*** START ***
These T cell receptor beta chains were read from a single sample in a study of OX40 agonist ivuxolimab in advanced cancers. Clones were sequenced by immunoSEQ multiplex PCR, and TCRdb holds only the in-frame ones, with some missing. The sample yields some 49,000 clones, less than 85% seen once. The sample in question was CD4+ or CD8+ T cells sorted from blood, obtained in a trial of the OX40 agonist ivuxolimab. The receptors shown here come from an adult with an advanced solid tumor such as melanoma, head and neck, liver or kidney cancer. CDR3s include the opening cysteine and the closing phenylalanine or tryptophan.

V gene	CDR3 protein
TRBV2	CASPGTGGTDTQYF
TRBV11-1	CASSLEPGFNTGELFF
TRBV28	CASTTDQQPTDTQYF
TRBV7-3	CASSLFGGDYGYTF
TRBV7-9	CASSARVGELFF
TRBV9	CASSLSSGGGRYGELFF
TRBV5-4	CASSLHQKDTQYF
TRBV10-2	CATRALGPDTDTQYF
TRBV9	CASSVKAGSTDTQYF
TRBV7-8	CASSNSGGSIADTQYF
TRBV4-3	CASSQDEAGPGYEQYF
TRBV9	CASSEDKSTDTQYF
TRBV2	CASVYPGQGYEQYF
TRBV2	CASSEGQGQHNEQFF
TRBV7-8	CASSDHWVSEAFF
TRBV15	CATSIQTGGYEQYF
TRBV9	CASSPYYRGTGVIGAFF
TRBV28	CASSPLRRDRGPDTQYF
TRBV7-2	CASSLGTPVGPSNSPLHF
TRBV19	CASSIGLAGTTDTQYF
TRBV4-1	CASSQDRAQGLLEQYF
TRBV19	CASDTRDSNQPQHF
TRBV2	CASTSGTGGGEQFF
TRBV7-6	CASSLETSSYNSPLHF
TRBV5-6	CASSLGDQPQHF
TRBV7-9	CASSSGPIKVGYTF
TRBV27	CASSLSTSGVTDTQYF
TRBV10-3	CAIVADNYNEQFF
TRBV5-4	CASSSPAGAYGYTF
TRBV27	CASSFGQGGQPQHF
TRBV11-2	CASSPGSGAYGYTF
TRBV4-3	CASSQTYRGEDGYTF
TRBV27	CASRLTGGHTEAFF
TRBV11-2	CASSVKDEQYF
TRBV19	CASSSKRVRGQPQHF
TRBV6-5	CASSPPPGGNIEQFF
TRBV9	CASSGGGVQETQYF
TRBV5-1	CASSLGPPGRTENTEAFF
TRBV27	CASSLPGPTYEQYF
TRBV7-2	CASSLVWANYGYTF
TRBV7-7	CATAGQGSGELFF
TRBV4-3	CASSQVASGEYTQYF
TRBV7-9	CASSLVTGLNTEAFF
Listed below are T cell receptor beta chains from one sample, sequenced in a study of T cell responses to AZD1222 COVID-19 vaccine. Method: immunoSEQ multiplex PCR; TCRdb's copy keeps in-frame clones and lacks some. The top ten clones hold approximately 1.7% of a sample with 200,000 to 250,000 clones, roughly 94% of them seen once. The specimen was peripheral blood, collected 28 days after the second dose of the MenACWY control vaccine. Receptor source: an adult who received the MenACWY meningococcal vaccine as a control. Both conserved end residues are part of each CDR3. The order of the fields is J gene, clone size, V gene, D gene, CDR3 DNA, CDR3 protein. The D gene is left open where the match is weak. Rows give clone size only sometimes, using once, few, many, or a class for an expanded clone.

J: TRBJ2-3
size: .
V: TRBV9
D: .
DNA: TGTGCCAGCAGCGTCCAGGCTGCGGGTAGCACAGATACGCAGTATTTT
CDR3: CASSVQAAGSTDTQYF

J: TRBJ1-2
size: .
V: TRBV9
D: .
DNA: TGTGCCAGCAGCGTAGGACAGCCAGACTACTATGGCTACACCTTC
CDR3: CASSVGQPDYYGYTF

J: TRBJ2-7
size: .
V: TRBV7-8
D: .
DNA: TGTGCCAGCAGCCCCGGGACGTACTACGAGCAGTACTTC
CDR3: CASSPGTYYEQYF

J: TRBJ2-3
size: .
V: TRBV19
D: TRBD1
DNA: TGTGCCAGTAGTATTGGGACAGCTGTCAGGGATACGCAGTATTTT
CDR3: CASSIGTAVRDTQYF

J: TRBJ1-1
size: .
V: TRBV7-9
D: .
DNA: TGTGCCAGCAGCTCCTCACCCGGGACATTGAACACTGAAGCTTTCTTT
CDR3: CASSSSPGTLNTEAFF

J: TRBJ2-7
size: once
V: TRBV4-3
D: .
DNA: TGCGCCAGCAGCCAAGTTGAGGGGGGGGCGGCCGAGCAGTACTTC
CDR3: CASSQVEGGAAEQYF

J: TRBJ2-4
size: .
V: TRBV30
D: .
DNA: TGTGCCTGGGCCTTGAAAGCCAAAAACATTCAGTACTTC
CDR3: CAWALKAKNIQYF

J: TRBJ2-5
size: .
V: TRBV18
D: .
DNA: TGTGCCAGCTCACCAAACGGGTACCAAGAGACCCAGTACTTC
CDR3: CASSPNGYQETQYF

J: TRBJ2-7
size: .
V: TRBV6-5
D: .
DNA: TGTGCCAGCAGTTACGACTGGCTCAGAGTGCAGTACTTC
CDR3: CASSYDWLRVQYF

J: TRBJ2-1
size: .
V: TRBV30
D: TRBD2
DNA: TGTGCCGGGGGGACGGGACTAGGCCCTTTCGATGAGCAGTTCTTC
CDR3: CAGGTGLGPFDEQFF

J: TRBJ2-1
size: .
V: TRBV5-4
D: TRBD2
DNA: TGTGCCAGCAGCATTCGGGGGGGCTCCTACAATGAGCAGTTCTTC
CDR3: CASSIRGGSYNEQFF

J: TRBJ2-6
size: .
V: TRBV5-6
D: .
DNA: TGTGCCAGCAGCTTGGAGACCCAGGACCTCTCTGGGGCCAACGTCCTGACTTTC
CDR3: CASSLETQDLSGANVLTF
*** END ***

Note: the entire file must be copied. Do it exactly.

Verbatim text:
These T cell receptor beta chains were read from a single sample in a study of OX40 agonist ivuxolimab in advanced cancers. Clones were sequenced by immunoSEQ multiplex PCR, and TCRdb holds only the in-frame ones, with some missing. The sample yields some 49,000 clones, less than 85% seen once. The sample in question was CD4+ or CD8+ T cells sorted from blood, obtained in a trial of the OX40 agonist ivuxolimab. The receptors shown here come from an adult with an advanced solid tumor such as melanoma, head and neck, liver or kidney cancer. CDR3s include the opening cysteine and the closing phenylalanine or tryptophan.

V gene	CDR3 protein
TRBV2	CASPGTGGTDTQYF
TRBV11-1	CASSLEPGFNTGELFF
TRBV28	CASTTDQQPTDTQYF
TRBV7-3	CASSLFGGDYGYTF
TRBV7-9	CASSARVGELFF
TRBV9	CASSLSSGGGRYGELFF
TRBV5-4	CASSLHQKDTQYF
TRBV10-2	CATRALGPDTDTQYF
TRBV9	CASSVKAGSTDTQYF
TRBV7-8	CASSNSGGSIADTQYF
TRBV4-3	CASSQDEAGPGYEQYF
TRBV9	CASSEDKSTDTQYF
TRBV2	CASVYPGQGYEQYF
TRBV2	CASSEGQGQHNEQFF
TRBV7-8	CASSDHWVSEAFF
TRBV15	CATSIQTGGYEQYF
TRBV9	CASSPYYRGTGVIGAFF
TRBV28	CASSPLRRDRGPDTQYF
TRBV7-2	CASSLGTPVGPSNSPLHF
TRBV19	CASSIGLAGTTDTQYF
TRBV4-1	CASSQDRAQGLLEQYF
TRBV19	CASDTRDSNQPQHF
TRBV2	CASTSGTGGGEQFF
TRBV7-6	CASSLETSSYNSPLHF
TRBV5-6	CASSLGDQPQHF
TRBV7-9	CASSSGPIKVGYTF
TRBV27	CASSLSTSGVTDTQYF
TRBV10-3	CAIVADNYNEQFF
TRBV5-4	CASSSPAGAYGYTF
TRBV27	CASSFGQGGQPQHF
TRBV11-2	CASSPGSGAYGYTF
TRBV4-3	CASSQTYRGEDGYTF
TRBV27	CASRLTGGHTEAFF
TRBV11-2	CASSVKDEQYF
TRBV19	CASSSKRVRGQPQHF
TRBV6-5	CASSPPPGGNIEQFF
TRBV9	CASSGGGVQETQYF
TRBV5-1	CASSLGPPGRTENTEAFF
TRBV27	CASSLPGPTYEQYF
TRBV7-2	CASSLVWANYGYTF
TRBV7-7	CATAGQGSGELFF
TRBV4-3	CASSQVASGEYTQYF
TRBV7-9	CASSLVTGLNTEAFF
Listed below are T cell receptor beta chains from one sample, sequenced in a study of T cell responses to AZD1222 COVID-19 vaccine. Method: immunoSEQ multiplex PCR; TCRdb's copy keeps in-frame clones and lacks some. The top ten clones hold approximately 1.7% of a sample with 200,000 to 250,000 clones, roughly 94% of them seen once. The specimen was peripheral blood, collected 28 days after the second dose of the MenACWY control vaccine. Receptor source: an adult who received the MenACWY meningococcal vaccine as a control. Both conserved end residues are part of each CDR3. The order of the fields is J gene, clone size, V gene, D gene, CDR3 DNA, CDR3 protein. The D gene is left open where the match is weak. Rows give clone size only sometimes, using once, few, many, or a class for an expanded clone.

J: TRBJ2-3
size: .
V: TRBV9
D: .
DNA: TGTGCCAGCAGCGTCCAGGCTGCGGGTAGCACAGATACGCAGTATTTT
CDR3: CASSVQAAGSTDTQYF

J: TRBJ1-2
size: .
V: TRBV9
D: .
DNA: TGTGCCAGCAGCGTAGGACAGCCAGACTACTATGGCTACACCTTC
CDR3: CASSVGQPDYYGYTF

J: TRBJ2-7
size: .
V: TRBV7-8
D: .
DNA: TGTGCCAGCAGCCCCGGGACGTACTACGAGCAGTACTTC
CDR3: CASSPGTYYEQYF

J: TRBJ2-3
size: .
V: TRBV19
D: TRBD1
DNA: TGTGCCAGTAGTATTGGGACAGCTGTCAGGGATACGCAGTATTTT
CDR3: CASSIGTAVRDTQYF

J: TRBJ1-1
size: .
V: TRBV7-9
D: .
DNA: TGTGCCAGCAGCTCCTCACCCGGGACATTGAACACTGAAGCTTTCTTT
CDR3: CASSSSPGTLNTEAFF

J: TRBJ2-7
size: once
V: TRBV4-3
D: .
DNA: TGCGCCAGCAGCCAAGTTGAGGGGGGGGCGGCCGAGCAGTACTTC
CDR3: CASSQVEGGAAEQYF

J: TRBJ2-4
size: .
V: TRBV30
D: .
DNA: TGTGCCTGGGCCTTGAAAGCCAAAAACATTCAGTACTTC
CDR3: CAWALKAKNIQYF

J: TRBJ2-5
size: .
V: TRBV18
D: .
DNA: TGTGCCAGCTCACCAAACGGGTACCAAGAGACCCAGTACTTC
CDR3: CASSPNGYQETQYF

J: TRBJ2-7
size: .
V: TRBV6-5
D: .
DNA: TGTGCCAGCAGTTACGACTGGCTCAGAGTGCAGTACTTC
CDR3: CASSYDWLRVQYF

J: TRBJ2-1
size: .
V: TRBV30
D: TRBD2
DNA: TGTGCCGGGGGGACGGGACTAGGCCCTTTCGATGAGCAGTTCTTC
CDR3: CAGGTGLGPFDEQFF

J: TRBJ2-1
size: .
V: TRBV5-4
D: TRBD2
DNA: TGTGCCAGCAGCATTCGGGGGGGCTCCTACAATGAGCAGTTCTTC
CDR3: CASSIRGGSYNEQFF

J: TRBJ2-6
size: .
V: TRBV5-6
D: .
DNA: TGTGCCAGCAGCTTGGAGACCCAGGACCTCTCTGGGGCCAACGTCCTGACTTTC
CDR3: CASSLETQDLSGANVLTF